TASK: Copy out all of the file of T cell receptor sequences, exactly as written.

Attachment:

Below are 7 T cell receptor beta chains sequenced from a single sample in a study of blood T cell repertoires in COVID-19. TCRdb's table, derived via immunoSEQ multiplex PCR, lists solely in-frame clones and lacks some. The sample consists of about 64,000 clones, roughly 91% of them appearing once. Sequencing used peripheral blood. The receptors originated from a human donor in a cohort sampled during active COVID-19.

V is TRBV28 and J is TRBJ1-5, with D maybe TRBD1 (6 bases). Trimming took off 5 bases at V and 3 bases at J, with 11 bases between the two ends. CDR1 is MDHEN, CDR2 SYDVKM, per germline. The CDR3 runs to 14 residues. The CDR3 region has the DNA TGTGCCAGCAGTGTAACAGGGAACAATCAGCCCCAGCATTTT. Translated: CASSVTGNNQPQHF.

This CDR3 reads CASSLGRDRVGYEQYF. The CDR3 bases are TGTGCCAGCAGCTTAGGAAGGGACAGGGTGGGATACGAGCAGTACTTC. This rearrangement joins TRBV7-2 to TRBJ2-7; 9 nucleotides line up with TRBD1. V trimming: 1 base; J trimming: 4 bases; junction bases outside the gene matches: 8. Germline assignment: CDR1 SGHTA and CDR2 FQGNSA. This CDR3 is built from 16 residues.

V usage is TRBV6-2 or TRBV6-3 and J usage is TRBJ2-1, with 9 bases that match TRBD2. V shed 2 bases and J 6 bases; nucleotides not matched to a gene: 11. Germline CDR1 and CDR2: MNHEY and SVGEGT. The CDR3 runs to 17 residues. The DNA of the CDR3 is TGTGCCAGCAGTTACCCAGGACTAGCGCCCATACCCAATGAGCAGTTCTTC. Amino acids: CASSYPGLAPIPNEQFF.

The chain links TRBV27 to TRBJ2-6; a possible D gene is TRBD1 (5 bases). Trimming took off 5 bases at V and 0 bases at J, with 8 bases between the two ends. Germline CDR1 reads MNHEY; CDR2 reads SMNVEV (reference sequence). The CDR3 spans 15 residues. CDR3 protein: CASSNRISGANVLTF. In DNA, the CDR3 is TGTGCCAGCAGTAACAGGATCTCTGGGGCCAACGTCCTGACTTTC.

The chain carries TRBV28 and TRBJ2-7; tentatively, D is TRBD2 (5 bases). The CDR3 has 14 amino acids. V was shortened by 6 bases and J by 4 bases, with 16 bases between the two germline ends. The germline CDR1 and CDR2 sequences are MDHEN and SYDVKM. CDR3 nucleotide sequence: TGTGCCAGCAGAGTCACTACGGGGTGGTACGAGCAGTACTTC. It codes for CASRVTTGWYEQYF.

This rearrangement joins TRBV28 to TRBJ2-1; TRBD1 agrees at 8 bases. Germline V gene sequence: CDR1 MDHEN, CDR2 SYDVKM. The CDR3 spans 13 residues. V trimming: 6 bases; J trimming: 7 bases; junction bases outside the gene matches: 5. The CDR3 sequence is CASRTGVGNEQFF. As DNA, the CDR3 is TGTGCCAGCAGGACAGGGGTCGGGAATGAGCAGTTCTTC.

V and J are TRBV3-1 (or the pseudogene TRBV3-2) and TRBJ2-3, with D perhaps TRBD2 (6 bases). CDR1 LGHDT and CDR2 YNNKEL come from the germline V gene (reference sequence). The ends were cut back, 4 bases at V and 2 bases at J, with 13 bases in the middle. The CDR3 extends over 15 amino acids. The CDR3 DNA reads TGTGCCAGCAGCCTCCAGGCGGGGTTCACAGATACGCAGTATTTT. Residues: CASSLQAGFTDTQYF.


Below are 7 T cell receptor beta chains sequenced from a single sample in a study of blood T cell repertoires in COVID-19. TCRdb's table, derived via immunoSEQ multiplex PCR, lists solely in-frame clones and lacks some. The sample consists of about 64,000 clones, roughly 91% of them appearing once. Sequencing used peripheral blood. The receptors originated from a human donor in a cohort sampled during active COVID-19.

V is TRBV28 and J is TRBJ1-5, with D maybe TRBD1 (6 bases). Trimming took off 5 bases at V and 3 bases at J, with 11 bases between the two ends. CDR1 is MDHEN, CDR2 SYDVKM, per germline. The CDR3 runs to 14 residues. The CDR3 region has the DNA TGTGCCAGCAGTGTAACAGGGAACAATCAGCCCCAGCATTTT. Translated: CASSVTGNNQPQHF.

This CDR3 reads CASSLGRDRVGYEQYF. The CDR3 bases are TGTGCCAGCAGCTTAGGAAGGGACAGGGTGGGATACGAGCAGTACTTC. This rearrangement joins TRBV7-2 to TRBJ2-7; 9 nucleotides line up with TRBD1. V trimming: 1 base; J trimming: 4 bases; junction bases outside the gene matches: 8. Germline assignment: CDR1 SGHTA and CDR2 FQGNSA. This CDR3 is built from 16 residues.

V usage is TRBV6-2 or TRBV6-3 and J usage is TRBJ2-1, with 9 bases that match TRBD2. V shed 2 bases and J 6 bases; nucleotides not matched to a gene: 11. Germline CDR1 and CDR2: MNHEY and SVGEGT. The CDR3 runs to 17 residues. The DNA of the CDR3 is TGTGCCAGCAGTTACCCAGGACTAGCGCCCATACCCAATGAGCAGTTCTTC. Amino acids: CASSYPGLAPIPNEQFF.

The chain links TRBV27 to TRBJ2-6; a possible D gene is TRBD1 (5 bases). Trimming took off 5 bases at V and 0 bases at J, with 8 bases between the two ends. Germline CDR1 reads MNHEY; CDR2 reads SMNVEV (reference sequence). The CDR3 spans 15 residues. CDR3 protein: CASSNRISGANVLTF. In DNA, the CDR3 is TGTGCCAGCAGTAACAGGATCTCTGGGGCCAACGTCCTGACTTTC.

The chain carries TRBV28 and TRBJ2-7; tentatively, D is TRBD2 (5 bases). The CDR3 has 14 amino acids. V was shortened by 6 bases and J by 4 bases, with 16 bases between the two germline ends. The germline CDR1 and CDR2 sequences are MDHEN and SYDVKM. CDR3 nucleotide sequence: TGTGCCAGCAGAGTCACTACGGGGTGGTACGAGCAGTACTTC. It codes for CASRVTTGWYEQYF.

This rearrangement joins TRBV28 to TRBJ2-1; TRBD1 agrees at 8 bases. Germline V gene sequence: CDR1 MDHEN, CDR2 SYDVKM. The CDR3 spans 13 residues. V trimming: 6 bases; J trimming: 7 bases; junction bases outside the gene matches: 5. The CDR3 sequence is CASRTGVGNEQFF. As DNA, the CDR3 is TGTGCCAGCAGGACAGGGGTCGGGAATGAGCAGTTCTTC.

V and J are TRBV3-1 (or the pseudogene TRBV3-2) and TRBJ2-3, with D perhaps TRBD2 (6 bases). CDR1 LGHDT and CDR2 YNNKEL come from the germline V gene (reference sequence). The ends were cut back, 4 bases at V and 2 bases at J, with 13 bases in the middle. The CDR3 extends over 15 amino acids. The CDR3 DNA reads TGTGCCAGCAGCCTCCAGGCGGGGTTCACAGATACGCAGTATTTT. Residues: CASSLQAGFTDTQYF.